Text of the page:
Kingston-Based Love Letters By Emily Designs Sweet Signs

A kind gesture turned creative endeavor promotes American Sign Language learning


Kingston-based creative Emily Maxwell’s hands are spreading love, positivity, and awareness across the state. Using creative and thoughtful designs depicting American Sign Language (ASL) letters, Emily devises artful prints, notecards, and clothing under Love Letters by Emily. What began as a way to forge opportunities through art has turned into a successful crafting business reaching audiences nationwide and overseas.

Emily has faced and overcome many challenges in her life, beginning when she was born with a complex congenital heart defect. Years after being diagnosed with other physical and developmental conditions, her parents learned she had Charge Syndrome. “Emily’s developmental delays and communication challenges to a great degree put typical employment and social and independent living opportunities out of reach,” explains her mother Carolyn. But in 2012, the creation of Love Letters by Emily paved a path for new possibilities.

The brand came to fruition after Emily’s teacher of the deaf sent her home with a collage of her hands signing “LOVE.” Feeling inspired, Carolyn began gifting a similar framed design of Emily’s hands, and it was a hit. With Carolyn’s graphic design and teaching background, she realized she had something that, if turned into a business, could create job tasks and social opportunities for Emily when her special education school program ended. “Emily’s teacher gave us more than a wonderful expression of love – she gave us the gift of an idea, which has continued to grow and grow.”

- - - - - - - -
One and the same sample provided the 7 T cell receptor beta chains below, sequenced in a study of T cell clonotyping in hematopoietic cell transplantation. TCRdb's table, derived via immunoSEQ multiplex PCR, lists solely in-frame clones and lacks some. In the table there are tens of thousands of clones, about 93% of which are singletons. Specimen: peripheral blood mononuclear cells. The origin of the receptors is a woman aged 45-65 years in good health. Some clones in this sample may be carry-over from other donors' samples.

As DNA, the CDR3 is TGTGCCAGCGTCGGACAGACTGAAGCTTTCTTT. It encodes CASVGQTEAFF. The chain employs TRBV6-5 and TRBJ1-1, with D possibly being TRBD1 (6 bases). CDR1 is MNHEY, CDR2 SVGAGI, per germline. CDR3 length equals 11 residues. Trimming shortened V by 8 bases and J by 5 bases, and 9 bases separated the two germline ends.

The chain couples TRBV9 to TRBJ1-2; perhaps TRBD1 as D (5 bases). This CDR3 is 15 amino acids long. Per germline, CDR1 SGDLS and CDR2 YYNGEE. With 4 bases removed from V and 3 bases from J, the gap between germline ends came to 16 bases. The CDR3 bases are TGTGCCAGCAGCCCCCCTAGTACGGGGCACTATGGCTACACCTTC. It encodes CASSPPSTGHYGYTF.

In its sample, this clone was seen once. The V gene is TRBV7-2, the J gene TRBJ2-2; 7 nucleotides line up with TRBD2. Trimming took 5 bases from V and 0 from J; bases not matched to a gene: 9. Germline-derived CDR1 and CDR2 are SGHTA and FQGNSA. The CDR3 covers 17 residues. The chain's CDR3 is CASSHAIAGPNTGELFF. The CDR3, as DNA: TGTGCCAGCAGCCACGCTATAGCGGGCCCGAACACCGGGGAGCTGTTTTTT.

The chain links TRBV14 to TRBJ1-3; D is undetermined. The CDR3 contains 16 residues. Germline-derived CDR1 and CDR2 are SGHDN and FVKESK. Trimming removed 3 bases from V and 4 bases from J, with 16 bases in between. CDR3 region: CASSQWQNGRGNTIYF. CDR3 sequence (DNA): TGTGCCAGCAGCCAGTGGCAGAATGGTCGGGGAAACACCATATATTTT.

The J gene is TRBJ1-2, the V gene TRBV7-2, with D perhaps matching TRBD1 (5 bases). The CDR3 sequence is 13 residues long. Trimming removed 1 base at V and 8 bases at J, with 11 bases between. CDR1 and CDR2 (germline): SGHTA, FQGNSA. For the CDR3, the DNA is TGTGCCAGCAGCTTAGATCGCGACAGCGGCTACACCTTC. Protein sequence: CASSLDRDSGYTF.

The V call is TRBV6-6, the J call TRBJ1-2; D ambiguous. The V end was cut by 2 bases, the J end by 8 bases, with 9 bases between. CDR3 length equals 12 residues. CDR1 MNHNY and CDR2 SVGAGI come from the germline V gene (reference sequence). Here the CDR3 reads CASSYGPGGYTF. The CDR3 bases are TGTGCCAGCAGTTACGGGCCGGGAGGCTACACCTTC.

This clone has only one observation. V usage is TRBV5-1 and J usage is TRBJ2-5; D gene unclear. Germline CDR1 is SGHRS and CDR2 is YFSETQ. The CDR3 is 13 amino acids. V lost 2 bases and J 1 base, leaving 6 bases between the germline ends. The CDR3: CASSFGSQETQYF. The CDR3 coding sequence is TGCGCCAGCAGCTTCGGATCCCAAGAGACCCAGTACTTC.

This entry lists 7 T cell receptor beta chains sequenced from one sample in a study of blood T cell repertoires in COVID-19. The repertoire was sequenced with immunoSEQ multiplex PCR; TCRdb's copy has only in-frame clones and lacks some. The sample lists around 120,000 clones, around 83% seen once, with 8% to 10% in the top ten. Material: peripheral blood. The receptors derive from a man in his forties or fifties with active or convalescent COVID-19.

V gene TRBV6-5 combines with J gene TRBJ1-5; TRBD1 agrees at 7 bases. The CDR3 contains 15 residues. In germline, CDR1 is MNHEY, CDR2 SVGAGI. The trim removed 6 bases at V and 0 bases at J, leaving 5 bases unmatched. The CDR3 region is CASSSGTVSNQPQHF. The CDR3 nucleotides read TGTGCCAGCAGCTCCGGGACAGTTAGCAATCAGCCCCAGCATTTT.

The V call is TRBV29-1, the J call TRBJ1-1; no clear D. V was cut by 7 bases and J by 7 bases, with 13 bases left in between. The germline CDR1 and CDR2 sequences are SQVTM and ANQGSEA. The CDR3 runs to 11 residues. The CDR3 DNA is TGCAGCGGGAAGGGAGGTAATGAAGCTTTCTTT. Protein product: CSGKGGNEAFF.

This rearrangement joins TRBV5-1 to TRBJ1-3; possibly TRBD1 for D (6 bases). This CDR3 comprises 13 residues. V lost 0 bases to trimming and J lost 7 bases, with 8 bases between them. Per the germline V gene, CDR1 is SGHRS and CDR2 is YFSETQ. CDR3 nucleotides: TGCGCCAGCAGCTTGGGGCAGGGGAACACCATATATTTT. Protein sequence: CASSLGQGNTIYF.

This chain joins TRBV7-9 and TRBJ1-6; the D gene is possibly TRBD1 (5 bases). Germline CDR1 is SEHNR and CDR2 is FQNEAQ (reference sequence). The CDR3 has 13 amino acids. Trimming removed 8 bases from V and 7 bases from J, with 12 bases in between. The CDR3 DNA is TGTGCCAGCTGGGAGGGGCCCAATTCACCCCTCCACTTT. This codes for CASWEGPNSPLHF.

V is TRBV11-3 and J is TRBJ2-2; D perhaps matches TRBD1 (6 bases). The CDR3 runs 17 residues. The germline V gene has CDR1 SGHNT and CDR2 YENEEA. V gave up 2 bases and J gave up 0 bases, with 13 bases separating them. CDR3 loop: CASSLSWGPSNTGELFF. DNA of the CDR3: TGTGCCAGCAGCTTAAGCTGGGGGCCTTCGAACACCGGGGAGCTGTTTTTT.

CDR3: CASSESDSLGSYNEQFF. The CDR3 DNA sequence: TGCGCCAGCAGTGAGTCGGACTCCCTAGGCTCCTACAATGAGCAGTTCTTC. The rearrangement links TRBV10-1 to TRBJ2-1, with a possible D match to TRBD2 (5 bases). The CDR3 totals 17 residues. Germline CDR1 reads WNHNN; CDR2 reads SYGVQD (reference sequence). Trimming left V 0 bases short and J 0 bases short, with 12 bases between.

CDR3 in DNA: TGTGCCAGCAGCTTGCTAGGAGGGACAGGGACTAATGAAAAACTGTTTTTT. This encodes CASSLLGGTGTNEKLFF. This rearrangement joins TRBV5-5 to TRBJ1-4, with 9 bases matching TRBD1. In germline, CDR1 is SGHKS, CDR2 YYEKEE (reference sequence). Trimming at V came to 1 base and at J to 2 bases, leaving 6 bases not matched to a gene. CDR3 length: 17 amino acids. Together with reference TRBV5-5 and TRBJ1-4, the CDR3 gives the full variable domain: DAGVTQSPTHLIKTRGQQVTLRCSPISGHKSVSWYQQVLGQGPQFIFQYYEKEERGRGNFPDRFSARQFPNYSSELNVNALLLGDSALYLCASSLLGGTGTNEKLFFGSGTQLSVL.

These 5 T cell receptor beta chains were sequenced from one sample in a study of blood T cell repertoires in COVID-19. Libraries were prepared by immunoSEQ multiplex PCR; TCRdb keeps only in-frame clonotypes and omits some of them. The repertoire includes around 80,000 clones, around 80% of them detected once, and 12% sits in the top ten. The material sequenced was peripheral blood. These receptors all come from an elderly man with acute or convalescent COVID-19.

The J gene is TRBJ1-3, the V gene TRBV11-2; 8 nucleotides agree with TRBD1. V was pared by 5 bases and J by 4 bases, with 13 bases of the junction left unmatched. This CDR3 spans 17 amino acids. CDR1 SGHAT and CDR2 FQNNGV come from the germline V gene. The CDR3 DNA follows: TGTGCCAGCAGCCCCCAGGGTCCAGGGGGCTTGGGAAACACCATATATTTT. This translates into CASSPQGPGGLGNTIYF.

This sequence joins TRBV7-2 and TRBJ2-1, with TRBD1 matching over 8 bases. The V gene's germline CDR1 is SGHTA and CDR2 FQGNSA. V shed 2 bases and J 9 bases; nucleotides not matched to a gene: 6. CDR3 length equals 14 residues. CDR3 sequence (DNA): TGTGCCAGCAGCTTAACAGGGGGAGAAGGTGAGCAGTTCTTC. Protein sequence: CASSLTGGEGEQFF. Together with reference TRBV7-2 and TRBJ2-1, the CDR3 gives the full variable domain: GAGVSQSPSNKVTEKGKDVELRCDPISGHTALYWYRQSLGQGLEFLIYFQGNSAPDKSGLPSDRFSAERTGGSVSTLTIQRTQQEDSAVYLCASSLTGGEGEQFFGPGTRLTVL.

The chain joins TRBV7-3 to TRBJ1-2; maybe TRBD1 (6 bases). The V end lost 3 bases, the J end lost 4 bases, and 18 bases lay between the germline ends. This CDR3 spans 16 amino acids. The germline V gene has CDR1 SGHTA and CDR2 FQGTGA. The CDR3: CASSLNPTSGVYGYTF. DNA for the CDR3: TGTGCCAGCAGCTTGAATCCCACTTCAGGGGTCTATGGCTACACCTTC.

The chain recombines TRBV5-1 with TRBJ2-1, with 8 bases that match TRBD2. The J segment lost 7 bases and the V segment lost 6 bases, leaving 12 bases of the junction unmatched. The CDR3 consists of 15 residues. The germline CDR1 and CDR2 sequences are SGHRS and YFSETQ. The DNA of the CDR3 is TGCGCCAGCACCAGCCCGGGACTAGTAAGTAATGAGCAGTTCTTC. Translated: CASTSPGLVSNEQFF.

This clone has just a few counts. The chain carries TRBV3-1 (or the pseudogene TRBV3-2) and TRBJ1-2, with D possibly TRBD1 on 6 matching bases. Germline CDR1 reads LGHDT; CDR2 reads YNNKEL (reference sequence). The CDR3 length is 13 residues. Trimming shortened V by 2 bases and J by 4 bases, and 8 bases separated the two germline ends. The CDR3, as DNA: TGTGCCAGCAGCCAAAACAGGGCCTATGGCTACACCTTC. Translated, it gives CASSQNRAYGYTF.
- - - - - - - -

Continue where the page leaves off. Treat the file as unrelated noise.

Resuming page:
Mom and daughter photographed Emily’s ASL alphabet and started creating designs they sold via Etsy. Beyond the sales they made, the venture served another important role. “Love Letters by Emily became the core of her self-directed plan funded by RI Department of Behavioral Healthcare, Developmental Disabilities & Hospitals, and allowed us to hire day staff to support her needs and assist with her participation in business tasks,” Carolyn says, adding that she and her husband have taken support staff roles due to recent staffing shortages.

With support from organizations like Easterseals of Rhode Island, Rhode Island Parent Information Network, and The Fogarty Center, the business grew and gained visibility. They brought their designs to local art fairs and markets, and were able to open an Amazon store in 2019. Describing their success, Carolyn says, “We are now celebrating 10 years of working together and have been amazed by theopportunities that have come our way.” Emily’s designs can be found all over, from local outlets to the gift shop at the Worcester Art Museum to as far away as Australia.

Emily thoroughly enjoys her work, and she and Carolyn hope to continue making new designs to sell in even more stores, as well as find more helping hands to support Emily. “We’re happy to have the opportunity to share the gifts we make from the heart, to promote deaf awareness and differently abled individuals, and have the support of so many who keep us going,” Carolyn says. They also encourage anyone to learn ASL, because “communication is everything.”

Find Emily’s designs at these Rhode Island shops, as well as

Endeavors and More, Coventry
Fayerweather Craft Guild, Kingston
We Be Jammin’, Warwick


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